Full online text of The Necklace by Guy de Maupassant. Other short stories by Guy de Maupassant also available along with many others by classic and. The Necklace, a Short Story by Guy de Maupassant. Guy de Maupassant. Guy de Maupassant's short story "The Necklace". ("La parure") was first published in the Paris newspaper Le Gaulois on February
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GUY DE MAUPASSANT. The Necklace. She was one of those pretty and charming girls who are sometimes, as if by a mistake of destiny, born in a family of. She was one of those pretty and charming girls who are sometimes, as if by a mistake of destiny, born in a family of clerks. She had no dowry, no expectations, . The Necklace. BY Guy de Maupassant. She was one of those pretty and charming girls born, as though fate had blundered over her, into a family of artisans.
All the men stared at her, asked her name, tried to be introduced. You never go out, and this is such a fine opportunity. Thereafter Madame Loisel knew the horrible existence of the needy. When they were finally in the street, they could not find a cab, and began to look for one, shouting at the cabmen they saw passing in the distance. That's impossible! Loisel held her back. In front of the mirror, she took off the clothes around her shoulders, taking a final look at herself in all her glory.
He had found nothing. He went to the police, to the newspapers to offer a reward, to the cab companies, everywhere the tiniest glimmer of hope led him.
She waited all day, in the same state of blank despair from before this frightful disaster. Loisel returned in the evening, a hollow, pale figure; he had found nothing. It will give us time to look some more. The next day they took the box which had held it, and went to the jeweler whose name they found inside. He consulted his books. And so they went from jeweler to jeweler, looking for an necklace like the other one, consulting their memories, both sick with grief and anguish.
In a shop at the Palais Royal, they found a string of diamonds which seemed to be exactly what they were looking for.
It was worth forty thousand francs.
They could have it for thirty-six thousand. So they begged the jeweler not to sell it for three days. And they made an arrangement that he would take it back for thirty-four thousand francs if the other necklace was found before the end of February. Loisel had eighteen thousand francs which his father had left him. He would borrow the rest. And he did borrow, asking for a thousand francs from one man, five hundred from another, five louis here, three louis there.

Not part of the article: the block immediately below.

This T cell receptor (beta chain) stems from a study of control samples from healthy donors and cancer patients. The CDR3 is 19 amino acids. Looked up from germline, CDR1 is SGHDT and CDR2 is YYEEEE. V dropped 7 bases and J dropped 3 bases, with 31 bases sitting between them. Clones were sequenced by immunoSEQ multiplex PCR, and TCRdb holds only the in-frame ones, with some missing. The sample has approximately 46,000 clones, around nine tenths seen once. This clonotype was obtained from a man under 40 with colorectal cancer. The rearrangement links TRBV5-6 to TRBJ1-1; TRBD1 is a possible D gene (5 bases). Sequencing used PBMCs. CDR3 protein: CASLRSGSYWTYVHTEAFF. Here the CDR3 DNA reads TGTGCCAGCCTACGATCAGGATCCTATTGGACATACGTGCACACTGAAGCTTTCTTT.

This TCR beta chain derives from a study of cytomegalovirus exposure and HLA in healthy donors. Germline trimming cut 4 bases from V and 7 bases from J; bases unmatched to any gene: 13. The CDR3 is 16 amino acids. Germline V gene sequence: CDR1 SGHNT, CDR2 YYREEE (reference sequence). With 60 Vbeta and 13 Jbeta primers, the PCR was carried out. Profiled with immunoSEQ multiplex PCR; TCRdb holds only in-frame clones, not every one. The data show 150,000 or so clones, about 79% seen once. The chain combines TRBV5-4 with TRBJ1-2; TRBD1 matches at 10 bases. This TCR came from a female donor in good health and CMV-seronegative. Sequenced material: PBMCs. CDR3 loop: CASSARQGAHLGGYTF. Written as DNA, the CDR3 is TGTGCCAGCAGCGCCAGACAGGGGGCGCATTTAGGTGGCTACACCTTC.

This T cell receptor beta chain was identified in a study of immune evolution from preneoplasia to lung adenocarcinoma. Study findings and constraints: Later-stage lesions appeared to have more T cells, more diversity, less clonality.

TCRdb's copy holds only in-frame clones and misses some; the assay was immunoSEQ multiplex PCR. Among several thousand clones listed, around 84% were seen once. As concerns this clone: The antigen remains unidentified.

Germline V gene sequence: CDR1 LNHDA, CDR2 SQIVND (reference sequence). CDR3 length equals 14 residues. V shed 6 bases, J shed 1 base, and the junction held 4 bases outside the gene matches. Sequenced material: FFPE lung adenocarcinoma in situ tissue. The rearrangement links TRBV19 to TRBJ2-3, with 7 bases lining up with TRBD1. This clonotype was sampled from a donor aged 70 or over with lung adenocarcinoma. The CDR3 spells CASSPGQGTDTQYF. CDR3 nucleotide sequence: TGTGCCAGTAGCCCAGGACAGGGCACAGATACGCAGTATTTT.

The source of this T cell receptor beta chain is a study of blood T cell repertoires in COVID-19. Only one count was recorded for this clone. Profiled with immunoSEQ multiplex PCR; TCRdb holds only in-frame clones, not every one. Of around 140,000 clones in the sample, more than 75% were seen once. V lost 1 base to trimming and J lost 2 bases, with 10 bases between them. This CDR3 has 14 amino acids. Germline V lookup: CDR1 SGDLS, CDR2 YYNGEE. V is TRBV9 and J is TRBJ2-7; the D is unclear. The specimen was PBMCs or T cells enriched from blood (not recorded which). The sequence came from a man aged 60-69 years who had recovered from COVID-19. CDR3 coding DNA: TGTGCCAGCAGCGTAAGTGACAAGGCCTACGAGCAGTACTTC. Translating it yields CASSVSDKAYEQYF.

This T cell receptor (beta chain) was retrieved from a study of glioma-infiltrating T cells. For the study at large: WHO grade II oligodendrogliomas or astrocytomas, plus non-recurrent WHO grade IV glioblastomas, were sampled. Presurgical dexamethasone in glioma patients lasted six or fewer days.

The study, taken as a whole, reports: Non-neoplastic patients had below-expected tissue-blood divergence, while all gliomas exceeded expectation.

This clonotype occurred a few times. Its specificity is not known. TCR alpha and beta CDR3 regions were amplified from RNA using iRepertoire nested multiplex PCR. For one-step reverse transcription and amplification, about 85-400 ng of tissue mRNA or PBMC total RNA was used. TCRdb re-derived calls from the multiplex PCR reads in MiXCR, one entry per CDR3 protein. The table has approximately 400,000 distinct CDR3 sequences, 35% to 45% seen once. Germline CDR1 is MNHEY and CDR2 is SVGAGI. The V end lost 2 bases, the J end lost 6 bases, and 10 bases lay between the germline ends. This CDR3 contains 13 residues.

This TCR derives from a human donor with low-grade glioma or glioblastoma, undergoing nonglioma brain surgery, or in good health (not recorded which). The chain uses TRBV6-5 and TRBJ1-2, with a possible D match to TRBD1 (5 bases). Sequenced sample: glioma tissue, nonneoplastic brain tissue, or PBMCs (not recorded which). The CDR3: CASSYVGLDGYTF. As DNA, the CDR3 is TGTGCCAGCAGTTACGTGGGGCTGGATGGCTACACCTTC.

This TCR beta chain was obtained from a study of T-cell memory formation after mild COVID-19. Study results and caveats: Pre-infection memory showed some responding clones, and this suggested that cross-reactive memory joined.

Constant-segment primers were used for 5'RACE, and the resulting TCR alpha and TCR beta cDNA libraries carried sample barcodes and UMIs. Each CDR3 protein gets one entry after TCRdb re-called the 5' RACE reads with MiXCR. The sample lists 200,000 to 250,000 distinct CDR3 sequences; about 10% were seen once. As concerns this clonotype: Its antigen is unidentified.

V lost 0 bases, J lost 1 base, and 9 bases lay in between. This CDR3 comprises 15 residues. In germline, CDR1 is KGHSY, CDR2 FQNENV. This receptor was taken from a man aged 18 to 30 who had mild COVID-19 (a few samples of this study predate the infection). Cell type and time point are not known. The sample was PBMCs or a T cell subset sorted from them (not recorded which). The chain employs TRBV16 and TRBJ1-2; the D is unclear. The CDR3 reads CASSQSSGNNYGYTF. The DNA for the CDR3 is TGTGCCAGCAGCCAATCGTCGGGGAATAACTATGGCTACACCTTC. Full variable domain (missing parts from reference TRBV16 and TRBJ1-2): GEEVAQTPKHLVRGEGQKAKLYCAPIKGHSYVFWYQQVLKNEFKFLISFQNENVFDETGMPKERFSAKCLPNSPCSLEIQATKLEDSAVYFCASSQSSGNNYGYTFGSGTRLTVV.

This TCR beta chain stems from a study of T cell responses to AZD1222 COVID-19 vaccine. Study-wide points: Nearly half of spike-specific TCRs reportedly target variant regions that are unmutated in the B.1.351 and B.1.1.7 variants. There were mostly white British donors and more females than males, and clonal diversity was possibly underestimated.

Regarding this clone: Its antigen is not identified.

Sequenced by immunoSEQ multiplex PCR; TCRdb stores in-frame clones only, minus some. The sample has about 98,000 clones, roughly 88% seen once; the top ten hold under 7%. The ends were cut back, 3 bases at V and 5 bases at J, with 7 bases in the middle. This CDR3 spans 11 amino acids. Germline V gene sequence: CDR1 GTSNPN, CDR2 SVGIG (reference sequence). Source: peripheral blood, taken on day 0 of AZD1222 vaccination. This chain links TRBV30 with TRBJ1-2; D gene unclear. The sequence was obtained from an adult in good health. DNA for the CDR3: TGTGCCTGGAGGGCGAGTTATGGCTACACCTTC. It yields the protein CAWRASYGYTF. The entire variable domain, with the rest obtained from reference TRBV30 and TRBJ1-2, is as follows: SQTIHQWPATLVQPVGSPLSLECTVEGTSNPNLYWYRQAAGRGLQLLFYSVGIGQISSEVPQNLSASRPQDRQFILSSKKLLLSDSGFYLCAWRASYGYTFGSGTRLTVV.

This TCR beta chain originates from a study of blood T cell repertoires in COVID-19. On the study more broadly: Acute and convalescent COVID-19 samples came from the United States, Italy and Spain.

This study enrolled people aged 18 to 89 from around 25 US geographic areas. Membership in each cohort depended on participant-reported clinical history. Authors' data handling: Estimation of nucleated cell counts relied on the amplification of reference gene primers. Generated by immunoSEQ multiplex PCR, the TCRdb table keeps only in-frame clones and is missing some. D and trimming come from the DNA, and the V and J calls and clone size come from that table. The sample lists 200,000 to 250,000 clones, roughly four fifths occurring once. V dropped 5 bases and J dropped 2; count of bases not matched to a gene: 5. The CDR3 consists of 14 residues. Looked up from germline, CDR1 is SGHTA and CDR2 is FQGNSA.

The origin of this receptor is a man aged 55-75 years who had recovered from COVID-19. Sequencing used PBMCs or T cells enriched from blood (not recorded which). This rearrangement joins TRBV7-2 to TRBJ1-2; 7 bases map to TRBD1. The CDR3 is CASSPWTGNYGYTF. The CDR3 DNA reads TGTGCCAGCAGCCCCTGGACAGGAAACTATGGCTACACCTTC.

He gave notes, made ruinous agreements, dealt with usurers, with every type of money-lender. He compromised the rest of his life, risked signing notes without knowing if he could ever honor them, and, terrified by the anguish still to come, by the black misery about to fall on him, by the prospect of every physical privation and every moral torture he was about to suffer, he went to get the new necklace, and laid down on the jeweler's counter thirty-six thousand francs.
When Madame Loisel took the necklace back, Madame Forestier said coldly:.
To the relief of her friend, she did not open the case. If she had detected the substitution, what would she have thought? What would she have said? Would she have taken her friend for a thief? From then on, Madame Loisel knew the horrible life of the very poor. But she played her part heroically.
The dreadful debt must be paid. She would pay it. They dismissed their maid; they changed their lodgings; they rented a garret under the roof. She came to know the drudgery of housework, the odious labors of the kitchen. She washed the dishes, staining her rosy nails on greasy pots and the bottoms of pans. She washed the dirty linen, the shirts and the dishcloths, which she hung to dry on a line; she carried the garbage down to the street every morning, and carried up the water, stopping at each landing to catch her breath.
And, dressed like a commoner, she went to the fruiterer's, the grocer's, the butcher's, her basket on her arm, bargaining, insulted, fighting over every miserable sou.
Each month they had to pay some notes, renew others, get more time. Her husband worked every evening, doing accounts for a tradesman, and often, late into the night, he sat copying a manuscript at five sous a page. At the end of ten years they had paid off everything, everything, at usurer's rates and with the accumulations of compound interest. Madame Loisel looked old now.